* Most currencies range-bound
* Yuan slips after U.S. imposes tariffs on Chinese imports
(Adds text, updates prices)
By Aditya Soni
July 6 (Reuters) - Most Asian currencies traded in thin
range on Friday, with investors anxious after U.S. sanctions on
some goods imported from China took effect, potentially setting
the world's two biggest economies on their way to a full-blown
The U.S. tariffs on $34 billion in Chinese imports took
effect at 0401 GMT. President Donald Trump has warned the United
States may ultimately target over $500 billion worth of Chinese
goods, an amount that roughly matches last year's total U.S.
imports from China.
The Chinese yuan, which has been battered by the trade
tensions, slipped 0.2 percent with Beijing having vowed to
immediately retaliate against U.S tarrifs.
"The implementation was well anticipated and the
implementation came with no additional surprise," said
Christopher Wong, a senior FX strategist with Maybank.
Escalating United States-China trade tension has created
doubts on whether the global growth that benefited regional
stocks last year could be sustained. Foreign investors sold
Asian equities for a fifth consecutive month in June.
Investors were also cautious ahead of U.S. nonfarm payrolls
data due later in the day.
U.S. employers were expected to continue their brisk hiring
in June while also increasing wages, which would reinforce
expectations of robust economic growth in the second quarter and
allow the Federal Reserve to continue raising interest rates.
The Indonesian rupiah slipped 0.3 percent and was
among the few currencies that weakened.
Indonesia's central bank expects a trade surplus in June
after noting a "significant" drop in imports last month, Bank
Indonesia official Nanang Hendarsah said on Friday.
Higher oil prices had inflated the country's imports bill in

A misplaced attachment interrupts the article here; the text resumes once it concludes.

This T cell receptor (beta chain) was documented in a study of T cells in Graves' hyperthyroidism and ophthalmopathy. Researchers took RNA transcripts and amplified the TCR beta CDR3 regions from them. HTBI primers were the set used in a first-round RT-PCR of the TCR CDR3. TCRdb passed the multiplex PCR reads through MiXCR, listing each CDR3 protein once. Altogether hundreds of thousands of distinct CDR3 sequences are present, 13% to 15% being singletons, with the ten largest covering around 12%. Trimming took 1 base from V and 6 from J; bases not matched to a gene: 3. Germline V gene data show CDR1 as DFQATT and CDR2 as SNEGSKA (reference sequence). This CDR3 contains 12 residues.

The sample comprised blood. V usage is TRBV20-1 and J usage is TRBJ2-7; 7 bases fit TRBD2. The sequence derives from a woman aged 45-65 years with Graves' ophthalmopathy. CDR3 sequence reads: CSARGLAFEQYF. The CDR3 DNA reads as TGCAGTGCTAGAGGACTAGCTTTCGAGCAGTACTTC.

April and May, leading to trade deficits that were larger than
The Thai baht and the Indian Rupee
strengthened 0.1 percent each.
"Thailand has a very large current account surplus which
does provide a buffer to the weakening we have seen in regional
currencies," said Khoon Goh, ANZ's head of Asia research.
The baht has been resilient in the face of challenging
trading conditions to be the region's second-best performer.
The rupee was bolstered by a fall in oil prices. India is
the world's third-biggest oil importer and higher oil prices
threaten to spur inflation and widen its fiscal deficit.
The South Korean won firmed 0.3 percent, while
the Singapore dollar ticked up 0.1 percent.
The following table shows rates for Asian currencies
against the dollar.
CURRENCIES VS U.S. DOLLAR
Change on the day at 0540 GMT
Currency Latest bid Previous day Pct Move
Japan yen 110.740 110.61 -0.12
Sing dlr 1.364 1.3645 +0.04
Taiwan dlr 30.528 30.540 +0.04
Korean won 1115.400 1118.6 +0.29
Baht 33.190 33.23 +0.12
Peso 53.391 53.397 +0.01
Rupiah 14417.000 14380 -0.26
Rupee 68.893 68.95 +0.08
Ringgit 4.042 4.041 -0.02
Yuan 6.656 6.6371 -0.28
Change so far in 2018
Currency Latest bid End 2017 Pct Move
Japan yen 110.740 112.67 +1.74
Sing dlr 1.364 1.3373 -1.95
Taiwan dlr 30.528 29.848 -2.23
Korean won 1115.400 1070.50 -4.03
Baht 33.190 32.58 -1.84
Peso 53.391 49.977 -6.39
Rupiah 14417.000 13565 -5.91
Rupee 68.893 63.87 -7.29
Ringgit 4.042 4.0440 +0.05
Yuan 6.656 6.5069 -2.24
(Reporting by Aditya Soni in Bengaluru
Editing by Eric Meijer)